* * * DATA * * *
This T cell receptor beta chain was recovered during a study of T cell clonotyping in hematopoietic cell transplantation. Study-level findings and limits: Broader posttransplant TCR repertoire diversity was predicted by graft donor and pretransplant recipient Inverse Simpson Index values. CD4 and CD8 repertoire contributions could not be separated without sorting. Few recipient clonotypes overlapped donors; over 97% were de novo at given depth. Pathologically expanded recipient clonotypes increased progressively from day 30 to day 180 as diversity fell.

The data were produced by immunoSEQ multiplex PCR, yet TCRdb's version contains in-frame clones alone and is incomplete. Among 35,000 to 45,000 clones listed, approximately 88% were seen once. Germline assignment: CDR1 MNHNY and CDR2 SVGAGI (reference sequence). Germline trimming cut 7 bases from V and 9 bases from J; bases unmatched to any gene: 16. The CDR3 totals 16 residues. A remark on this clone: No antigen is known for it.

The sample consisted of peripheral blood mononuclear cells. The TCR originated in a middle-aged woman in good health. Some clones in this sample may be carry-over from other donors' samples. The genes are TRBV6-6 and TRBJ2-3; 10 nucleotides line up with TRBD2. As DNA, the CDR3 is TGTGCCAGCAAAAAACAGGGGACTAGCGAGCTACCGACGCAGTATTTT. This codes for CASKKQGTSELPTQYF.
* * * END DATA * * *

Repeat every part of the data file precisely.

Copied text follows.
This T cell receptor beta chain was recovered during a study of T cell clonotyping in hematopoietic cell transplantation. Study-level findings and limits: Broader posttransplant TCR repertoire diversity was predicted by graft donor and pretransplant recipient Inverse Simpson Index values. CD4 and CD8 repertoire contributions could not be separated without sorting. Few recipient clonotypes overlapped donors; over 97% were de novo at given depth. Pathologically expanded recipient clonotypes increased progressively from day 30 to day 180 as diversity fell.

The data were produced by immunoSEQ multiplex PCR, yet TCRdb's version contains in-frame clones alone and is incomplete. Among 35,000 to 45,000 clones listed, approximately 88% were seen once. Germline assignment: CDR1 MNHNY and CDR2 SVGAGI (reference sequence). Germline trimming cut 7 bases from V and 9 bases from J; bases unmatched to any gene: 16. The CDR3 totals 16 residues. A remark on this clone: No antigen is known for it.

The sample consisted of peripheral blood mononuclear cells. The TCR originated in a middle-aged woman in good health. Some clones in this sample may be carry-over from other donors' samples. The genes are TRBV6-6 and TRBJ2-3; 10 nucleotides line up with TRBD2. As DNA, the CDR3 is TGTGCCAGCAAAAAACAGGGGACTAGCGAGCTACCGACGCAGTATTTT. This codes for CASKKQGTSELPTQYF.